Compare Products. Home The Rational Optimist. Skip to the end of the images gallery. Skip to the beginning of the images gallery. The Rational Optimist. Matt Ridley author. Be the first to review this product. Life is on the up. In stock. Isolation—self-sufficiency—caused the shriveling of their technology" page Give thanks to the Black Plague. After a population boom in the 13th century, labor had become cheap, and it was more profitable for a shopkeeper to hire additional sweepers than to figure out how to invent a better broom. This reliance on cheap labor is what kept populous China from industrializing and innovating.
displestimoonwerk.gq But in Europe, the Black Death decimated the population—"by , the population of England had been reduced to roughly where it had been in " page —raising the cost of labor and giving merchants an incentive to design cheaper technologies. In other words, low-cost labor is like an economic drug, and it's hard to kick the habit.
Despite his fervent admiration for innovation and technology, Ridley says that alternative energy is an inadequate solution for today's environmental problems. He calculates that to provide power for million Americans, the United States would need a solar-panel array the size of Spain or a wind farm the size of Kazakhstan.
Today's coal, oil, gas, and nuclear setup supplies the whole U. There's no smoking gun here, but remember that Ridley cut his teeth at The Economist, a libertarian flagship. In Ridley's mind, there is very little the free market can't do;in fact, the book is a not-so-subtle glorification of capitalism. The Cato Institute, a libertarian think tank, hosted an event to celebrate the book's release.
Like other free marketeers, Ridley mostly ignores the role of government. There's also plenty to make environmentalists—and particularly climate scientists—cringe.
The Rational Optimist: How Prosperity Evolves (P.S.) [Matt Ridley] on Amazon. com. *FREE* shipping on qualifying offers. For two hundred years the pessimists . Editorial Reviews. From Publishers Weekly. Ideas have sex, in Ridley's schema; they follow a The Rational Optimist: How Prosperity Evolves (P.s.) Kindle Edition. by.
Ridley spills a lot of ink justifying the hydrocarbon industry, and he argues that "there is just no sign of most renewables getting cheaper. I think he got so carried away by optimism that he veered from its rational form to its irrational form. I believe Ridley's failure to appreciate the importance of climate change is largely based on his emotional and ideological aversion to strong governments. If a strong government role is required to lead the fight on climate change, then he wants to pretend climate change isn't important. He doesn't seem to understand the role of government very well, particularly democratic government in developed countries, and focuses instead on the obvious weaknesses of dysfunctional autocratic government in failing countries.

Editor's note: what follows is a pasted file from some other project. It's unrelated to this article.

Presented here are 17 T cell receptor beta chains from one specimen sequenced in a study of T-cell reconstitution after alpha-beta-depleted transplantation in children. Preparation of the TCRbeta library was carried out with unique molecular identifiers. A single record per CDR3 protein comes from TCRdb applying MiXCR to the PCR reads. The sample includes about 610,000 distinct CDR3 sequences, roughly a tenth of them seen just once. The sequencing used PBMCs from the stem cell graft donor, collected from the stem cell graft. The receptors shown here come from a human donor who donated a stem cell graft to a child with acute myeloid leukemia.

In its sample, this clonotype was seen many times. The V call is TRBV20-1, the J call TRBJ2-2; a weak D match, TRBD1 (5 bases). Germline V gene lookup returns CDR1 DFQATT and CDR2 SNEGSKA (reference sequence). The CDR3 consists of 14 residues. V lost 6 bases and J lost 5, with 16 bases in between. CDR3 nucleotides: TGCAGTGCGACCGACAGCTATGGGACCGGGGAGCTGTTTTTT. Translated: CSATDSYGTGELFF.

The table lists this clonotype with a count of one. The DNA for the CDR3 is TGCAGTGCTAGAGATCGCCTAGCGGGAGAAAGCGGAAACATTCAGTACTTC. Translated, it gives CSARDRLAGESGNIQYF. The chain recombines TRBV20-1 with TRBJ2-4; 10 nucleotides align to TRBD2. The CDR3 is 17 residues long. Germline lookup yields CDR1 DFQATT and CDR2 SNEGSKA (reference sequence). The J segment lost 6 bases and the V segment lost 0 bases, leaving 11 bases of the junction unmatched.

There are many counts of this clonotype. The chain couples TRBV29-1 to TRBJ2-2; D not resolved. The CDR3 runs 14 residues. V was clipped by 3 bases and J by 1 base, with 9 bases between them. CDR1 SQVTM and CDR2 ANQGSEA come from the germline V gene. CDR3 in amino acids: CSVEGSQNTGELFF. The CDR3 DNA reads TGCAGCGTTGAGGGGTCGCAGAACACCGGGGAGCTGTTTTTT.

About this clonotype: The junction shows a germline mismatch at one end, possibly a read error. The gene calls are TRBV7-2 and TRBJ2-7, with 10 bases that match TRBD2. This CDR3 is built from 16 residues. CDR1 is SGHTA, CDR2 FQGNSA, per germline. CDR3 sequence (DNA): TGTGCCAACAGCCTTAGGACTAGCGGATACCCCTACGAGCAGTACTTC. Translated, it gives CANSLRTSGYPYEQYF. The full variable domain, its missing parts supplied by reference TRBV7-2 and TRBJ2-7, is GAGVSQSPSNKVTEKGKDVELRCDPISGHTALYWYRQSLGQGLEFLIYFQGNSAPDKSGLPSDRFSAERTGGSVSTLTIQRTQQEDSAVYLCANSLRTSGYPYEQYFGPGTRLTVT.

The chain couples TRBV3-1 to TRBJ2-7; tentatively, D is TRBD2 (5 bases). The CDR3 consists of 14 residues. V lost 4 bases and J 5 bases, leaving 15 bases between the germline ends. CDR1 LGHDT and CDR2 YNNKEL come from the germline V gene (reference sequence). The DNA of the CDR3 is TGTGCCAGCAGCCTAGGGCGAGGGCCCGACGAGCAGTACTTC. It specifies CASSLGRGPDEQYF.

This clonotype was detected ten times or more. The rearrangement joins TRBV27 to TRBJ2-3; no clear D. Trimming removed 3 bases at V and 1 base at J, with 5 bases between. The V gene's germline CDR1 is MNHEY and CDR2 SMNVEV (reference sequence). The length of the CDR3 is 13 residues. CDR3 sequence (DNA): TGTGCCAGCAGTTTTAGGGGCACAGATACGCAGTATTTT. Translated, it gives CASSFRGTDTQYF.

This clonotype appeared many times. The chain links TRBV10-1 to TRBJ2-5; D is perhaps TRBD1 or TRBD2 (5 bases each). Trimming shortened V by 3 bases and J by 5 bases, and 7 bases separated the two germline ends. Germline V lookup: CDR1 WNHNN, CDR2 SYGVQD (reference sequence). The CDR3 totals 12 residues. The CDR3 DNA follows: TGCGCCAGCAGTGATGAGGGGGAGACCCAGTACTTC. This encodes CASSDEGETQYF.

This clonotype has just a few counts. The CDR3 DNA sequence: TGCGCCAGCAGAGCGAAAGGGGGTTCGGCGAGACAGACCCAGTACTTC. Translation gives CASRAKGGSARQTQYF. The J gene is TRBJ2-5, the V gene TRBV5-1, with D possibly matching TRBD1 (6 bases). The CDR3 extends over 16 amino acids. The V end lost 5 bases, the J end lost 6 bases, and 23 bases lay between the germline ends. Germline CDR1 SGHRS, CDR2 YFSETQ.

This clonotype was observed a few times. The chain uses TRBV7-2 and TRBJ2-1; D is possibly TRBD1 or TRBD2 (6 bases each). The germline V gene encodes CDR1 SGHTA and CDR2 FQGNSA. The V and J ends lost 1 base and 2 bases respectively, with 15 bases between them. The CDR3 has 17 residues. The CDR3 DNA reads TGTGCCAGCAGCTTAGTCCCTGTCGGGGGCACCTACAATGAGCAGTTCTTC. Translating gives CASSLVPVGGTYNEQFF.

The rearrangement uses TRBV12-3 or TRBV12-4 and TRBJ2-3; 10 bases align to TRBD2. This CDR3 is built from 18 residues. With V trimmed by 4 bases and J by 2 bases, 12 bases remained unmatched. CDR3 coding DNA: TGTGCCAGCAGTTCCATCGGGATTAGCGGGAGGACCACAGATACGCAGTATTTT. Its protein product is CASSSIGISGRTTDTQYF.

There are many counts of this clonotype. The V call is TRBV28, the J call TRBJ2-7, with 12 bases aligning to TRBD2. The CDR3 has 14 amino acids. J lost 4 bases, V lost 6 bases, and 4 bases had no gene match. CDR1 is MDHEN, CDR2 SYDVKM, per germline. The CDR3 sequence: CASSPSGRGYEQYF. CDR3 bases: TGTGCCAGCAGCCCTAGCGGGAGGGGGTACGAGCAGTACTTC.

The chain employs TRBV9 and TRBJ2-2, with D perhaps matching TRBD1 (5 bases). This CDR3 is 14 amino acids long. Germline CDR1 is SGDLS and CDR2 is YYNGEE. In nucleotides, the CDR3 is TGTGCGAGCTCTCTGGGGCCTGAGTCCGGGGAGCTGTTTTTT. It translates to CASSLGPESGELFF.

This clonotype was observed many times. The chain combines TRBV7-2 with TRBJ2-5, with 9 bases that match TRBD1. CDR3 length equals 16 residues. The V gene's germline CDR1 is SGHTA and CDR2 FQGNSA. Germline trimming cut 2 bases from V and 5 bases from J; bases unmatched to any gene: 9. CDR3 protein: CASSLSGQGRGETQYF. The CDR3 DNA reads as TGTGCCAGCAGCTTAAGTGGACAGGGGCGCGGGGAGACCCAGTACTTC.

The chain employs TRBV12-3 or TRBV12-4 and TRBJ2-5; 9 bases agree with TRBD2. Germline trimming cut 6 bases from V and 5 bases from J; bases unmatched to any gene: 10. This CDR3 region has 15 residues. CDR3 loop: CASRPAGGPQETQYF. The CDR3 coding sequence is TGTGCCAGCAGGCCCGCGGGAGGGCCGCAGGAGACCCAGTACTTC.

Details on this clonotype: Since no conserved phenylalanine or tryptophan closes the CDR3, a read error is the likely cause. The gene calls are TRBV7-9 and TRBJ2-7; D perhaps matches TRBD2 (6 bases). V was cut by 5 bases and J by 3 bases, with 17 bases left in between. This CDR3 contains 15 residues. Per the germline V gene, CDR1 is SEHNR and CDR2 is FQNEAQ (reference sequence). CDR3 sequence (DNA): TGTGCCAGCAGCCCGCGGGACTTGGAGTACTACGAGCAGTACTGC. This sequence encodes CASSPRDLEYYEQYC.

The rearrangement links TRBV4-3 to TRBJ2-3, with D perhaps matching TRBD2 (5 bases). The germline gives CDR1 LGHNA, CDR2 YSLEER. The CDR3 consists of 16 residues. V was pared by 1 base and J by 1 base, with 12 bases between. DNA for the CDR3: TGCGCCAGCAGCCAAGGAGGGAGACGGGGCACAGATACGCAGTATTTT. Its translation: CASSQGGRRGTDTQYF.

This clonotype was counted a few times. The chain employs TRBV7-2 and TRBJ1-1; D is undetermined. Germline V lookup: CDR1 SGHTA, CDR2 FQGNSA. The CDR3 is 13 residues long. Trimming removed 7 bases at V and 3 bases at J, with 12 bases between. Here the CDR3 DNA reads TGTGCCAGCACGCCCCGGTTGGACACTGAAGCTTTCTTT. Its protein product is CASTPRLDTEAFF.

Yet it seems curious that the wealthiest countries of the world are precisely those that have strong democratic governments and well-functioning public sectors -- with perhaps the partial exception of the United States.
However, the US has benefited extraordinarily from importing educated labor from abroad, from exploiting abundant resources in a large continent, and from living beyond its means as the holder of the world's only major reserve currency. There are limits to growth in that model too. All in all, this is a book well worth reading. It's thought-provoking, intellectually wide-ranging, mostly well-argued and … definitely optimistic. View all 6 comments. Jan 01, Ada Ma rated it did not like it Shelves: read , facebook-a-year-of-books , so-awful-i-cannot-finish-reading.
Journalist famed for his books on biology writes about economic issues. He should have stuck to biology. All materials are covered in too simplistic manner without any attention to the nuances.
This is not rational. This is far from rational. This is Ridley being a fool.
Like he pointed out that the costs of buying food produced and grown from afar is less costly than getting similar produces that are grown nearby. That's fine. I can accept that. But then a few sentences down the line I found tha Journalist famed for his books on biology writes about economic issues.
Then he stated that women are liberated by the more effective household appliances to join the labour market. Well, no this isn't what I was taught in economic history class. We were told that economists have found that the wives are now held to higher standard of house keeping than before. So basically the amount of time women or human being as a whole as now men are doing more housework than say a years ago spend on doing housework is the same, just that the floor is now kept cleaner, clothes are washed everyday instead of every week, etc.
I have came to read this book via the Facebook book club in I really regret having bought this book.